SC accepts Nehal Hashmi’s apology in contempt case | Pakistan Today

SC accepts Nehal Hashmi’s apology in contempt case

  • Hashmi apologises to CJP, ‘I will never say anything about you anywhere’ 
  • Representatives, leaders of bar associations plead top court to forgive Hashmi

ISLAMABAD: The Supreme Court (SC) on Tuesday accepted Pakistan Muslim League-Nawaz (PML-N) leader Nehal Hashmi’s written apology in a case pertaining to the former senator’s most recent inflammatory speech that he made after completing his one-month sentence for the contempt of court, while wrapping up the case.

After his release from the Adiala Jail, Hashmi had declared himself “a victim of revenge” while complaining that his appeal against the verdict in the contempt of court case was not heard even after his sentence had ended.

“This is the height of oppression,” he had said. “Who are you holding accountable? And who are you anyway? I stand by what I said [earlier],” he had said.

The presidents of Supreme Court Bar Association and Pakistan Bar Council appeared before the three-member bench, headed by Chief Justice of Pakistan (CJP) Mian Saqib Nisar, after being summoned by the top court in the last hearing, to decide whether the lawyer’s license of Nehal Hashmi should be cancelled.

The representatives and leaders of bar associations pleaded the top court to show kindness and forgive Hashmi, a member of the bar and disqualified senator. At this, the bench ordered Hashmi to submit a written apology.

In his apology, Hashmi said he accepts what the bar leaders have said and asked for forgiveness and mercy from the court. “I will never say anything regarding you [chief justice] anywhere,” he assured the Supreme Court.

“I solemnly assure and undertake that I will not give any cause of complaint of any sort in future to the honourable courts in respect of my conduct,” Hashmi said in his written apology.

“I am ashamed of my behaviour,” Hashmi said before the court, requesting the bench to exercise forgiveness. “In the future, I will try to be careful even in the privacy of my home. I will make an effort to not utter words that offend others even inside my car.”

The former senator had earlier in the day attempted to verbally apologise for his remarks once again before the court, but Justice Nisar asked him to submit a written apology instead.

As proceedings began, lawyers’ leader Rasheed A Rizvi requested the court to briefly adjourn the hearing as several lawyers’ leaders are present and will consult and inform the court of their opinion on how to proceed with the case.

Supreme Court Bar Association (SCBA) President Pir Khurshid Kaleem was also present in court. On seeing him, the chief justice remarked, “you are the pir [spiritual leader] of your area and ours as well.”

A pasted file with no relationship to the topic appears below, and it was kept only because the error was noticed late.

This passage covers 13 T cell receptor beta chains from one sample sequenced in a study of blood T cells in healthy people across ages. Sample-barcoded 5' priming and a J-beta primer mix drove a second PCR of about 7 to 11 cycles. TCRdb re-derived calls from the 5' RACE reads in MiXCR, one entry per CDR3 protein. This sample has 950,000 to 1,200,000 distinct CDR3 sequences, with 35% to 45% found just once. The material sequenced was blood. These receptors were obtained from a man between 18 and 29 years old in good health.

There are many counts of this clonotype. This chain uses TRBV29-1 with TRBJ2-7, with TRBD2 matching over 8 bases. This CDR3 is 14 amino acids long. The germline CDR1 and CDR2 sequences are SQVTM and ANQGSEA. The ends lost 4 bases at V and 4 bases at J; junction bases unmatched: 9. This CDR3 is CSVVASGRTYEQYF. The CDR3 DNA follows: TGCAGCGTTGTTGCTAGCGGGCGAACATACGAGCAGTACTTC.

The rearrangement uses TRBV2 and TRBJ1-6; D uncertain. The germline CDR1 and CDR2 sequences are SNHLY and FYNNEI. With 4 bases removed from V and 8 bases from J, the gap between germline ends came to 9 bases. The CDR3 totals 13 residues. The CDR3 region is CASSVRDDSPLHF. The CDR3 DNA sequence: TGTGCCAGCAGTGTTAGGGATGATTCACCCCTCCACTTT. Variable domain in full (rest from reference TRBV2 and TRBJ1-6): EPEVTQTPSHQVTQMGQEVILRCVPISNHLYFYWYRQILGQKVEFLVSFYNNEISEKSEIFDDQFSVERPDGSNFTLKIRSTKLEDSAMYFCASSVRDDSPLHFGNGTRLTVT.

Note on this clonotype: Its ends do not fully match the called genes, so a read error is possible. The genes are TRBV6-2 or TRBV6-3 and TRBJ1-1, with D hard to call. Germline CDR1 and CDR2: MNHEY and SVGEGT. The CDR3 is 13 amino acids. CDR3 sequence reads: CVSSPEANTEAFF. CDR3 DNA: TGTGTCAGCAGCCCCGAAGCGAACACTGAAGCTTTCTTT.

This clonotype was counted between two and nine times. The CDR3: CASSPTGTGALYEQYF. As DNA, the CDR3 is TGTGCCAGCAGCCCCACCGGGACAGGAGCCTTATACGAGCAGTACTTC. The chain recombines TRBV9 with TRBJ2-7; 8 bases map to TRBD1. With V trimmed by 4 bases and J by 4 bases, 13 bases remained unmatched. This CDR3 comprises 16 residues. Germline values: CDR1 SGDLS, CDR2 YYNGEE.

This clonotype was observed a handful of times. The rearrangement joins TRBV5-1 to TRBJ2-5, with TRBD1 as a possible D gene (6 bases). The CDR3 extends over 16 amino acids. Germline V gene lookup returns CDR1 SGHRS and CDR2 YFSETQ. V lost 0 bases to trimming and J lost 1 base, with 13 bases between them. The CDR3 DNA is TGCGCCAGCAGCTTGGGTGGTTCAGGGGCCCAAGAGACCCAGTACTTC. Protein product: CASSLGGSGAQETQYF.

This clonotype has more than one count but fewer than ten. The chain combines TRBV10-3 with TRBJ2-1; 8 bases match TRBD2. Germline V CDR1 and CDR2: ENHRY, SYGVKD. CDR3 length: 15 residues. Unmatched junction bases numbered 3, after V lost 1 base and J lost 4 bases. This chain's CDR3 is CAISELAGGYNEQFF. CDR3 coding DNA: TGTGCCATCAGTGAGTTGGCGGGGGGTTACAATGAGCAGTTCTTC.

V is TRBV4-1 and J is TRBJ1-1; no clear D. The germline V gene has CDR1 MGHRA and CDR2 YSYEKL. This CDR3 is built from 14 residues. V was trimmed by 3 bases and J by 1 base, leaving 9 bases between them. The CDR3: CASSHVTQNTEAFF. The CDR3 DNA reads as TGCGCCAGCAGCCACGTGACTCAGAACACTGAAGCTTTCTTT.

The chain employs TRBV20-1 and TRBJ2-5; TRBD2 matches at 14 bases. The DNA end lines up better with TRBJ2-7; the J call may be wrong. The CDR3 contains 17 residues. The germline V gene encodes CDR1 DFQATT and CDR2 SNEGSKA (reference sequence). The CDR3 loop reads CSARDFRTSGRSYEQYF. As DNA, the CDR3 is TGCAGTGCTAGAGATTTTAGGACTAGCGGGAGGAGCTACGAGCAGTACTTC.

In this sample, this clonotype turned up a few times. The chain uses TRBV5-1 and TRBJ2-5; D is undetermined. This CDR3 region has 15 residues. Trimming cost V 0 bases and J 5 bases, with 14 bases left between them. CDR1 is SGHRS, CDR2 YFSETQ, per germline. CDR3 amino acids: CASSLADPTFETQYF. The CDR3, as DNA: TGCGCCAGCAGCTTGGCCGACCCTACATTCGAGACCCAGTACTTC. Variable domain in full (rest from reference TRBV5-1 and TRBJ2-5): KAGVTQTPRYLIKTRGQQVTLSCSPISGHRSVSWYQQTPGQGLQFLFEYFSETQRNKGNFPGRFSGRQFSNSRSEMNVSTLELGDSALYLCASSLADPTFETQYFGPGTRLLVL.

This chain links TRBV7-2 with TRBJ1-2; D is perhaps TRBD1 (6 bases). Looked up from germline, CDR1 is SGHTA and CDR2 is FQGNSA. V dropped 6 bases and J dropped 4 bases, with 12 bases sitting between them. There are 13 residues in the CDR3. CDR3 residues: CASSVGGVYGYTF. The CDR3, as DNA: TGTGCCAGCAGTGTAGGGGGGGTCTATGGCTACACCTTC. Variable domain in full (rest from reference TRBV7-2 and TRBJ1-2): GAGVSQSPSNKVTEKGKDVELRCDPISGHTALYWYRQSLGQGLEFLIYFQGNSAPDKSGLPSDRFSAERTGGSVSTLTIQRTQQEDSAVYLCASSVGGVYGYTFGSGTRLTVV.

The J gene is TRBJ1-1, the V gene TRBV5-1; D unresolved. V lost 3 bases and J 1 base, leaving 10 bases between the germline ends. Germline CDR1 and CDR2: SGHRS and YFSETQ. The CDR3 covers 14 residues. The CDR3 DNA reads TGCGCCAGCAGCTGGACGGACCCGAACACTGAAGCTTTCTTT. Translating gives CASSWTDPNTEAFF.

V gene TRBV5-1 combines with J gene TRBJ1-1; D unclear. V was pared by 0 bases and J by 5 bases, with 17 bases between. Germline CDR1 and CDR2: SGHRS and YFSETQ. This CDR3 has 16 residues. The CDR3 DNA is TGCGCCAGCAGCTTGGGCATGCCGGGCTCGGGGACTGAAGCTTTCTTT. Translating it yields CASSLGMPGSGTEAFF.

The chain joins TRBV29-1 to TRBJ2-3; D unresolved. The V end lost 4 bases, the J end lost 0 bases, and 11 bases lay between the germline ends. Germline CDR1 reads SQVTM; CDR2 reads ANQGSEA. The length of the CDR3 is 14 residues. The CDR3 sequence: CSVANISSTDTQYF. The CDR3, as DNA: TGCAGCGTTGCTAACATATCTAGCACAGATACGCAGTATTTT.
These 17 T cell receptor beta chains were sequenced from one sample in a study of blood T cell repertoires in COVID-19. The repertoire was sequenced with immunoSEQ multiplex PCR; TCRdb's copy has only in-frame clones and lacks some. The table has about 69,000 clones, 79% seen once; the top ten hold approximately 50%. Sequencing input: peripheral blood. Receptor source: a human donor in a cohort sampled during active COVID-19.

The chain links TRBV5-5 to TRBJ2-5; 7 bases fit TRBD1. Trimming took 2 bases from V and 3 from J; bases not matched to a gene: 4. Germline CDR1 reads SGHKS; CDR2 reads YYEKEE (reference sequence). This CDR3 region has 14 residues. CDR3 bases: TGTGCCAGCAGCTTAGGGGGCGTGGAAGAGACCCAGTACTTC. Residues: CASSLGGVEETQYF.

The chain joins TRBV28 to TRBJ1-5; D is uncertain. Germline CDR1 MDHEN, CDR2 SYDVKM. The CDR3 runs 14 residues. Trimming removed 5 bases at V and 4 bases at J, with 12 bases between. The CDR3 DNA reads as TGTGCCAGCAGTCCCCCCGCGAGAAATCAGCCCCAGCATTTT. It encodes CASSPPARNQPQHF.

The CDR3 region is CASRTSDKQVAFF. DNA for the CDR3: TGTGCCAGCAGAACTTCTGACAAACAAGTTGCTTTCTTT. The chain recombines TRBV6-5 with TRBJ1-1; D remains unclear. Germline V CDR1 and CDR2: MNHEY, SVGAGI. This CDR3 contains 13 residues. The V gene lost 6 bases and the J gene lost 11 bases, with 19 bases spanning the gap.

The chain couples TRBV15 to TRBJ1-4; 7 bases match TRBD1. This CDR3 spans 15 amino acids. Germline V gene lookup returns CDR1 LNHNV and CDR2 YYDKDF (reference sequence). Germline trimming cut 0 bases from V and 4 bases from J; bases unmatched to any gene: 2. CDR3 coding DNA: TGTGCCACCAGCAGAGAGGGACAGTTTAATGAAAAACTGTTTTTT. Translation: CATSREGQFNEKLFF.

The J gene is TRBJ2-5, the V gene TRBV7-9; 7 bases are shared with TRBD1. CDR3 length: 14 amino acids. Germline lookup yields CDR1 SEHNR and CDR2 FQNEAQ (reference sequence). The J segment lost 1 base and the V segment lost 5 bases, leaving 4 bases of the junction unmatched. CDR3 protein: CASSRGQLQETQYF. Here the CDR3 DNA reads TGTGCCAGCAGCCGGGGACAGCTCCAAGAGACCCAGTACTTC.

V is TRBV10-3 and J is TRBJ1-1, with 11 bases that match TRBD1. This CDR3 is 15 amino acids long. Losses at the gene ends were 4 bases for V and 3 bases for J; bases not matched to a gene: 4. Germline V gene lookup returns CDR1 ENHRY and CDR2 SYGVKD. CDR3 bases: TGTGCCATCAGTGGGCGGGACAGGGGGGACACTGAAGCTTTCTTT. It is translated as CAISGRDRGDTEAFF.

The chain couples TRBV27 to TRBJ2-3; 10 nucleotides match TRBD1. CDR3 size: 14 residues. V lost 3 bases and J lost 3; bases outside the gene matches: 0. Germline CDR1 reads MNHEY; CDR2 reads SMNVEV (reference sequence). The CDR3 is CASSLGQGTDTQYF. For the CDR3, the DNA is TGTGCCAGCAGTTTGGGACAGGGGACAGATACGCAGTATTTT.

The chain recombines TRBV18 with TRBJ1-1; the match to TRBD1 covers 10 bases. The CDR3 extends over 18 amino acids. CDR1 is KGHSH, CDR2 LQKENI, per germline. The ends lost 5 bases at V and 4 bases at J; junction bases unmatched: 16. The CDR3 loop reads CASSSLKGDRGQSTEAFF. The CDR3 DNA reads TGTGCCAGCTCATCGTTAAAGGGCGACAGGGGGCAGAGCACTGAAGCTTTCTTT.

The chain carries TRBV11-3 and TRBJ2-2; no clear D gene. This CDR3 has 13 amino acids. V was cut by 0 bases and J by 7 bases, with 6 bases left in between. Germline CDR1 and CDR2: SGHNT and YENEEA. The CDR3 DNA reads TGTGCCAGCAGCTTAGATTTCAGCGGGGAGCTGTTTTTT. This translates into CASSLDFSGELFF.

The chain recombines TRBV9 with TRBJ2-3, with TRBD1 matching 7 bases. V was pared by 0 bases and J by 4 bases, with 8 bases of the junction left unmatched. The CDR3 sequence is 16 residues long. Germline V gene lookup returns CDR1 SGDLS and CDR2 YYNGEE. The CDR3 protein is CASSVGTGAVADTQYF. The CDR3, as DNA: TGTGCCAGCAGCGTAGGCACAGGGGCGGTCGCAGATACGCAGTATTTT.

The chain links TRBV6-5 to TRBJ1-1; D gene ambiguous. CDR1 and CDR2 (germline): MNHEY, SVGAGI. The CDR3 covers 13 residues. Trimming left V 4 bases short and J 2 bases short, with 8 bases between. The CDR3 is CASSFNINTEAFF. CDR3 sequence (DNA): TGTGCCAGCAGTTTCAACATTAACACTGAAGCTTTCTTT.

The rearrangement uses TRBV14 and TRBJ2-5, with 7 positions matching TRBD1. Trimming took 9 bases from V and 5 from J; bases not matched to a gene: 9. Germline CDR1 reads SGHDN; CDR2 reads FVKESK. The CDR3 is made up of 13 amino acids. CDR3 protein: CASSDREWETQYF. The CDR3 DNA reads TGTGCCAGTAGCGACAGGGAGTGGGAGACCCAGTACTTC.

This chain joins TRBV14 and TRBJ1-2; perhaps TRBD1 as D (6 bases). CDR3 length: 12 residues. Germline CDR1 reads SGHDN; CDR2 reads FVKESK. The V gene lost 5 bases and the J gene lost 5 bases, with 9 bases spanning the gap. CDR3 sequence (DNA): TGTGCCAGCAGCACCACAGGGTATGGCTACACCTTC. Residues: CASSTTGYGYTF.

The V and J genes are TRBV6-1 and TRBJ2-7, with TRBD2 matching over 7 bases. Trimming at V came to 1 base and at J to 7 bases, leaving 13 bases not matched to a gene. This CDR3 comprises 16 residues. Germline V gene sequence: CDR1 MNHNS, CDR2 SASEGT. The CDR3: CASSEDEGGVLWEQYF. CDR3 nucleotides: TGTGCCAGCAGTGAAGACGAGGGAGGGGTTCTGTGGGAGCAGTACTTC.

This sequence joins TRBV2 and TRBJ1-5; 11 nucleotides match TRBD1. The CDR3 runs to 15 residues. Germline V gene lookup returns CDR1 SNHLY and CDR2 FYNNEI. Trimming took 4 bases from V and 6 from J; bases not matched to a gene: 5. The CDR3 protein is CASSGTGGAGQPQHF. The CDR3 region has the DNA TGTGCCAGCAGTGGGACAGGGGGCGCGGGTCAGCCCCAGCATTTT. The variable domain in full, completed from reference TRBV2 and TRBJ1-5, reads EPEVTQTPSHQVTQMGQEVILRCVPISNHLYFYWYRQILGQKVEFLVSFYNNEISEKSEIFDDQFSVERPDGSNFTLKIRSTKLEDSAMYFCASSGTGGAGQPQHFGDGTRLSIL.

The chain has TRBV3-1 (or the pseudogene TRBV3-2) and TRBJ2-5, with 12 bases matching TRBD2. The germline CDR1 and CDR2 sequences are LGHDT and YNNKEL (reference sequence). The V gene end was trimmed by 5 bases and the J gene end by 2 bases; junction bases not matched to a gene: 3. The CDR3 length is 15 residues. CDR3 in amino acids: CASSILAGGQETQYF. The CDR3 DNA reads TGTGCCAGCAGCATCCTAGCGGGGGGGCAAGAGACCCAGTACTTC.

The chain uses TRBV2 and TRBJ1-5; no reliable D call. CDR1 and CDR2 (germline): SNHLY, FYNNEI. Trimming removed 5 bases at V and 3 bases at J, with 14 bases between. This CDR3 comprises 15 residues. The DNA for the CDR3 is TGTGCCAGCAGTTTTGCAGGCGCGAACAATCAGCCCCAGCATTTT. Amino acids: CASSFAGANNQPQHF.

The hearing was then adjourned until 1pm.

As proceedings resumed, the bar leaders asked the court to show magnanimity and termed Hashmi’s statements condemnable.

“We are thankful to the court for taking our input,” said the SCBA president, adding that if they cannot safeguard state institutions then it is their failure.

Pakistan Bar Council Vice Chairman Kamran Murtaza, who withdrew his representation from defending Hashmi earlier, said had these words been used for someone else they still would not have defended them.

At the last hearing of the case, the court had replayed a video clip of Hashmi’s controversial remarks against the judiciary.

Hashmi had once again sought to apologise for his remarks. He had said he had not named the judiciary in his speech and only “repeated what the inmates [at Adiala Jail] used to say”.

In response to Hashmi’s plea for forgiveness, the chief justice had remarked, “how can you appeal for leniency,” adding that if he [chief justice] was in Hashmi’s place, he would have drowned in shame.

“How dare you abuse the apex court judges. We will not spare you,” the CJP had remarked. Chief Justice Nisar had said if Hashmi would use the same language for himself.

“If you say we should forgive him [Hashmi], we can do so conditionally,” Justice Nisar had told the lawyers.

The court directed the presidents of Supreme Court Bar Association and Pakistan Bar Council to appear before it on Tuesday to give their opinions.

Taking up its second contempt notice against Hashmi on March 12, a three-judge SC bench headed by Justice Nisar, dismissed his response as unsatisfactory and decided to indict him.

Talking to the media after the hearing, Hashmi had claimed that he never uttered any words against the judges and judiciary.

“That clip showed the language of inmates,” he had said. He had also asserted that it is his legal and constitutional right that the apology he tenders before the court is accepted, adding that “I shouldn’t be victimised politically”.

“I hope the court will think about my apology,” he had said.



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